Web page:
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Bus Feed Wires

This question from a reader:

I have installed a single strand, heavier than 18 volt bus line as my feeder throughout my HO layout. Are there any advantages of disadvantages to doing this? I have as of yet not hooked the wiring up but only have slung this wire for the length of the layout.”

5 Responses to Bus Feed Wires

  • Dale Arendssays:

    Depends on the size of the layout and the size of the bus wire. Personally, for any line over about 6 feet (or 2 meters) I would use #14 wire. Over about 20 feet (6 meters), I’d go to #12 wire. Solid wire is fine for bus lines

  • Richard R. Duldsays:

    I USE A 14 GAGE WIRE FOR MY LAYOUT WHICH IS 4 FT. WIDE X 12 FT LONG AND THAT IS FOR DCC. AND THIS IS FOR DIGITRAX

  • Morgan Bilbosays:

    I can throw a monkey wrench in here. I had a cable, that contained 8 wires of 22 gauge. That cable was longer than my layout. So, after a while of deliberating. I then used one wire all the way from the track to the command station. Used terminal blocks and the nice part is: I have as many as 12 wires “in a bundle” and use large straws to group them. As for color. I used brown,red and those colors for one rail and the blue, green and those colors for the other rail. So, it’s not the color coding of red and black. But is different enough. The problem I had was with tracing. But. I wired them one at a time and have only had to trace one that apparently got wired wrong. But it was easily fixed and that was that.
    So, I’m not sure about all this about AWG 12,13,14. Those are a lot more difficult to handle. I have, as said, about 12 sets of feeders. I suppose on a large layout, my method would be too cumbersome. But my shelf is 24 feet long. Command station near the middle, and the length of wires is not more than 10 feet. This works for me. If applicable, you might try it. And just FYI I started with AWG 18 for feeders and was planning on AWG 14 for the buss. But my method eliminated the cumbersomeness. ? Like that word? LOL Finally, the smaller wires are very easy to handle, solder and are nice and flexible.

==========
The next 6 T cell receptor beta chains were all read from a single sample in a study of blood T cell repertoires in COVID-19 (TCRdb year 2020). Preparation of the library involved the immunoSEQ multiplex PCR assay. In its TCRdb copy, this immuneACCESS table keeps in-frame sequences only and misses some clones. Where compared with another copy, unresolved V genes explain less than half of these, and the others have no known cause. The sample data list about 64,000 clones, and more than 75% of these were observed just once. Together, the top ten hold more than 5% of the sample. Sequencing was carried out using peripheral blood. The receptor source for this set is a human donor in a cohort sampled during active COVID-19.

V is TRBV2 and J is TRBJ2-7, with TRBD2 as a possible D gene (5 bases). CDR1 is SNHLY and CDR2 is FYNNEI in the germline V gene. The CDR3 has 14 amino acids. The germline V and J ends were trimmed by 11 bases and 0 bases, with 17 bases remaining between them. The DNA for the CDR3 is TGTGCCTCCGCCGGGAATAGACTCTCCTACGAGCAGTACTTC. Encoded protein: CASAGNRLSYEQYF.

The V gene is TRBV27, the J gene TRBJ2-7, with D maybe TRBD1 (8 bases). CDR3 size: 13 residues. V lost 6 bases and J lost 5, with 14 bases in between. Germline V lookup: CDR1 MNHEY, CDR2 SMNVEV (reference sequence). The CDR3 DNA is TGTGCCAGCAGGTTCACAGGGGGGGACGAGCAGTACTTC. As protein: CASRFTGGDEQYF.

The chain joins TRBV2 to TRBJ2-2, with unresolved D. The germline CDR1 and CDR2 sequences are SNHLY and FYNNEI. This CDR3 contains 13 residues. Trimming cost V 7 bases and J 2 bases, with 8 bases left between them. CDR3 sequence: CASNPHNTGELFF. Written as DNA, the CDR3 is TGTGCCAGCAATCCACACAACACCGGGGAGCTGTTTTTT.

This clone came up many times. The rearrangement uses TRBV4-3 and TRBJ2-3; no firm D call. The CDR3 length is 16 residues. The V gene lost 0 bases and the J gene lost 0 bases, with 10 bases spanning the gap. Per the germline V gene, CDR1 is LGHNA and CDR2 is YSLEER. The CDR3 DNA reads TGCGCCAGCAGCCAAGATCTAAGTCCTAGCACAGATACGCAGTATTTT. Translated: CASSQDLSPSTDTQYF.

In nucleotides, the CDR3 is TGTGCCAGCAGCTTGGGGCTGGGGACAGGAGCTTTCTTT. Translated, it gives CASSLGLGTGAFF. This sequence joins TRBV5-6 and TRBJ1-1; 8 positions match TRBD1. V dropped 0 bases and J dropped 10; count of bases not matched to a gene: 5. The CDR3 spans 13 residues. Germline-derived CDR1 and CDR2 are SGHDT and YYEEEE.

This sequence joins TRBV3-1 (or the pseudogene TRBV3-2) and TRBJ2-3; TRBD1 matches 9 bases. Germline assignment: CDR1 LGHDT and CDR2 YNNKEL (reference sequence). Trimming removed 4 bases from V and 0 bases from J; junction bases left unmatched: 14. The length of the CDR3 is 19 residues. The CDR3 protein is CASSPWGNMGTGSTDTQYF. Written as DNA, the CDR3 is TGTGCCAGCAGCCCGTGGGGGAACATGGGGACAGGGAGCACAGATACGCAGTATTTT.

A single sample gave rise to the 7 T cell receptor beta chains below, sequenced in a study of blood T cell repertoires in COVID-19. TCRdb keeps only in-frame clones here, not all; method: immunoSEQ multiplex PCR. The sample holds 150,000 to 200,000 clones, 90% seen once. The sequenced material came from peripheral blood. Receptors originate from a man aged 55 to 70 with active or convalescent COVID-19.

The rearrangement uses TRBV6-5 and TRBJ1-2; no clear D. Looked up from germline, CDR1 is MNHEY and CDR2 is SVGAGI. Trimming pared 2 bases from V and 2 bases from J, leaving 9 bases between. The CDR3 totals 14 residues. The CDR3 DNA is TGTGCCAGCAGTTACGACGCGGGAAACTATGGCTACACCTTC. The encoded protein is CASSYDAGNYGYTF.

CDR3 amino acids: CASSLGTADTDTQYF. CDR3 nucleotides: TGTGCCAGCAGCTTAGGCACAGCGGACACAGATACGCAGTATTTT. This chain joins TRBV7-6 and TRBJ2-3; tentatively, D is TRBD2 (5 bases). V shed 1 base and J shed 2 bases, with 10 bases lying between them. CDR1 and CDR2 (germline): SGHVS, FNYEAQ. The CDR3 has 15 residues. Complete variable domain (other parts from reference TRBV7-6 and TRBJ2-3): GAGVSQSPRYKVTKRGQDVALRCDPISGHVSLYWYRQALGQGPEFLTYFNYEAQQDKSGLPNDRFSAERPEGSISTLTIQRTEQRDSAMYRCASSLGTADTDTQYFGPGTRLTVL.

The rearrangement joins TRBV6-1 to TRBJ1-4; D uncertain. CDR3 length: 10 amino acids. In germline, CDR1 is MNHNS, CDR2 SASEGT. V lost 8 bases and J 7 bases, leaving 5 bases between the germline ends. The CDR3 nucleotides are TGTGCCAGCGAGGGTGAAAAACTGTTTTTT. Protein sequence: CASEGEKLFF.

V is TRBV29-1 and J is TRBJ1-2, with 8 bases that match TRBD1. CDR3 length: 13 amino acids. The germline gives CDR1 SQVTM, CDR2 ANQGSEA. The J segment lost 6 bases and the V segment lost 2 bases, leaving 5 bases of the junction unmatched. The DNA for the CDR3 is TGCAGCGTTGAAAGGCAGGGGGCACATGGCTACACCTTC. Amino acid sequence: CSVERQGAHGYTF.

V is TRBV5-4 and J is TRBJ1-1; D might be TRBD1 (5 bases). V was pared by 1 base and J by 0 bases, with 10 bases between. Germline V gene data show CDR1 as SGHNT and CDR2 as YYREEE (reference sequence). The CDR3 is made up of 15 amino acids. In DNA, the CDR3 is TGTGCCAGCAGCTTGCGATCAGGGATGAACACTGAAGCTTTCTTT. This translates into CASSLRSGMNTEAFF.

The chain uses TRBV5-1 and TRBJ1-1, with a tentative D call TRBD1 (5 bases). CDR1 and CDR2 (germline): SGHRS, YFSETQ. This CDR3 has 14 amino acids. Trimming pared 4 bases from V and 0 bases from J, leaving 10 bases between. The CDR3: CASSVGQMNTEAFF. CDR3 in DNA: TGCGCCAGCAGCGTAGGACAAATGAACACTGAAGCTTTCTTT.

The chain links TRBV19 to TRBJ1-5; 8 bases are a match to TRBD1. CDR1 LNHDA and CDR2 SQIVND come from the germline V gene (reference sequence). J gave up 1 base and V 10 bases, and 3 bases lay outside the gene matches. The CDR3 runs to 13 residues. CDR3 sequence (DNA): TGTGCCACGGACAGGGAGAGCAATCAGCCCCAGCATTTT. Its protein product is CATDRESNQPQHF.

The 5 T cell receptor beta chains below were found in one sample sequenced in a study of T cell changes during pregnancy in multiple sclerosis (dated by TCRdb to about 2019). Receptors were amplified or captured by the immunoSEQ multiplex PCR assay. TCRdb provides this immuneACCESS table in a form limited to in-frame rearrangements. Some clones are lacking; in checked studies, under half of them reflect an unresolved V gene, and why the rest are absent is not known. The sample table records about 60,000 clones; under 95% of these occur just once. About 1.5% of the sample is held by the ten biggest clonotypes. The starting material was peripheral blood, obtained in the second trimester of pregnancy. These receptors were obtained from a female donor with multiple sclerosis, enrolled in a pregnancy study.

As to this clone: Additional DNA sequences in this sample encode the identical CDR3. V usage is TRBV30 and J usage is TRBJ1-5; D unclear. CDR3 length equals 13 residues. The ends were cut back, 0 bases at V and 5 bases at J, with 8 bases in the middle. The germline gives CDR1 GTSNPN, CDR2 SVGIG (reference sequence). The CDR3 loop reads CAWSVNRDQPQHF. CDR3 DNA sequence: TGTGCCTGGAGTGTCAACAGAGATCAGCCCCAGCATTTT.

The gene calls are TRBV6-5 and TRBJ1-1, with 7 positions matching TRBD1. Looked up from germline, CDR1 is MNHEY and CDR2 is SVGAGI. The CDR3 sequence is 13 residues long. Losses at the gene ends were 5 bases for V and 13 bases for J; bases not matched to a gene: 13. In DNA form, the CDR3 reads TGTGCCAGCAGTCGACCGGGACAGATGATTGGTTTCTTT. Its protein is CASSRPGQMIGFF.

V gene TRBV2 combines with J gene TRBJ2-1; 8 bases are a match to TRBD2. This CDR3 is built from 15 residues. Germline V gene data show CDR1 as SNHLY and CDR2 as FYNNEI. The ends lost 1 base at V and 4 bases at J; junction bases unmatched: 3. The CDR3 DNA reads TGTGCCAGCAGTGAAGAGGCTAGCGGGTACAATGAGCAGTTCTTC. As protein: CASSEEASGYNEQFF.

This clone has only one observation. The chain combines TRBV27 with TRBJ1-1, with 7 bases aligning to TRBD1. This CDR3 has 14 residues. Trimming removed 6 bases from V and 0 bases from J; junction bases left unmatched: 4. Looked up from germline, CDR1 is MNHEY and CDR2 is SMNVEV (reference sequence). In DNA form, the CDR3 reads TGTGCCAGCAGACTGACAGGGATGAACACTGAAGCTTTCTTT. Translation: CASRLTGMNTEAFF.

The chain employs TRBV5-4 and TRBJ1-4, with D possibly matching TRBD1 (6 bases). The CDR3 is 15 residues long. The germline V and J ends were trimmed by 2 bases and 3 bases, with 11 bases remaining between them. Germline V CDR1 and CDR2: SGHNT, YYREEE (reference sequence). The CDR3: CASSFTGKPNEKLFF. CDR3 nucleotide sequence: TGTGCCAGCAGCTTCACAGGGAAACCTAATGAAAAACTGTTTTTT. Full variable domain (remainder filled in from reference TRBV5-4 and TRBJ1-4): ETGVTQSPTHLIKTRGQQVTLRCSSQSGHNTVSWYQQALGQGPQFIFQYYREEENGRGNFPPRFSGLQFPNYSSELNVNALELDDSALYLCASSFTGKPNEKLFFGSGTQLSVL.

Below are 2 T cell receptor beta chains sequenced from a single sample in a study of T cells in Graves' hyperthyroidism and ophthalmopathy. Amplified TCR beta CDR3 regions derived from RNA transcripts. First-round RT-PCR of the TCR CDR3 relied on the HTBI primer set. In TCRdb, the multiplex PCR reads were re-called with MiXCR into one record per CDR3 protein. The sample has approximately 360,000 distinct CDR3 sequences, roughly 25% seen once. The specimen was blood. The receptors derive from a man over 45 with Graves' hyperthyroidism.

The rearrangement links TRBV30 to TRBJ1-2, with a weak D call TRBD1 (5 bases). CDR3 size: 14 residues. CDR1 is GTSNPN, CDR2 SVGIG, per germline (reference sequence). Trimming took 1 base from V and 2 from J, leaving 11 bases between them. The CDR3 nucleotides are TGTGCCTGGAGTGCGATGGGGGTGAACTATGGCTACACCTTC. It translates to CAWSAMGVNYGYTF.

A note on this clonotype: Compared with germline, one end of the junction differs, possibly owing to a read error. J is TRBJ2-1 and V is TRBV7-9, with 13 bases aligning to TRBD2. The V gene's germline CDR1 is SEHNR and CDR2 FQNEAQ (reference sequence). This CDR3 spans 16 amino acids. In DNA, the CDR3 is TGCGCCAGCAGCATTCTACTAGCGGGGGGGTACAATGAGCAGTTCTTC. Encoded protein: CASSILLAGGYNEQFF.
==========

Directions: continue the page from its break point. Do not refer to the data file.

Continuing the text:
• Herveysays:

    Need a bit of clarification I assume 18 volt bus line means 18 gauge bus line, also is this for a DCC layout?. Will try to answer none the less. Yes a bus wire is a good thing, other wise you are putting all your faith in good contacts at the joiners. Also track is not the most efficient means to conduct the electricity. As you get away from the track feed the power to the locomotive drops off. Size of the bus is determined by length. Generally up to 40 ft from the power source a 14 gauge wire will suffice. Beyond 40 ft from the power source you will need to go to 12 gauge wire

  • mikesays:

    This is one of the most basis items in making a layout. You must run feeder wires to your track from the buss. I used 14ga buss wires, they need to be wrapped around each other every couple feet I don’t know why, but it is a fact. I think for a modest DCC layout 16ga or evan 18ga would be fine, you are not running that much amperage, volts, etc. The feeder wires I ran from buss to track are 20ga and they have been in place 5 years, no problem, 16 x 4.5 layout (feet). The feeders can be spaced as you see fit, don’t skimp on them, they are cheap although not easy to install, more feeders, less stalling and stopping of locos.

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